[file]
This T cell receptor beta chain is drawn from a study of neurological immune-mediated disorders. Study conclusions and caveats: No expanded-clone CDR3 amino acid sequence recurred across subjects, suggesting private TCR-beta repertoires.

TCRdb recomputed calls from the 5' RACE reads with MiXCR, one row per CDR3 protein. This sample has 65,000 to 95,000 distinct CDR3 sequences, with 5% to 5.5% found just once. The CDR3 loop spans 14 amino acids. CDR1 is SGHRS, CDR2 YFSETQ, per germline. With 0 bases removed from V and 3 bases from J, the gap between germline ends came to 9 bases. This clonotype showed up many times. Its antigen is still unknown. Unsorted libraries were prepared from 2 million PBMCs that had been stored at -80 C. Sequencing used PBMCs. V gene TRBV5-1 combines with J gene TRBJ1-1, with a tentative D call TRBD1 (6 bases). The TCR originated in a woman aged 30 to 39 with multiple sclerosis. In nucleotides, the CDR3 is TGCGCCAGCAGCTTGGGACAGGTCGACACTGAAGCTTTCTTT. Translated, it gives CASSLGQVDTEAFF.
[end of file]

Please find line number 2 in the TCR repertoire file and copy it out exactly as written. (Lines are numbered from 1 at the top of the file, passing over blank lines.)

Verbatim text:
TCRdb recomputed calls from the 5' RACE reads with MiXCR, one row per CDR3 protein. This sample has 65,000 to 95,000 distinct CDR3 sequences, with 5% to 5.5% found just once. The CDR3 loop spans 14 amino acids. CDR1 is SGHRS, CDR2 YFSETQ, per germline. With 0 bases removed from V and 3 bases from J, the gap between germline ends came to 9 bases. This clonotype showed up many times. Its antigen is still unknown. Unsorted libraries were prepared from 2 million PBMCs that had been stored at -80 C. Sequencing used PBMCs. V gene TRBV5-1 combines with J gene TRBJ1-1, with a tentative D call TRBD1 (6 bases). The TCR originated in a woman aged 30 to 39 with multiple sclerosis. In nucleotides, the CDR3 is TGCGCCAGCAGCTTGGGACAGGTCGACACTGAAGCTTTCTTT. Translated, it gives CASSLGQVDTEAFF.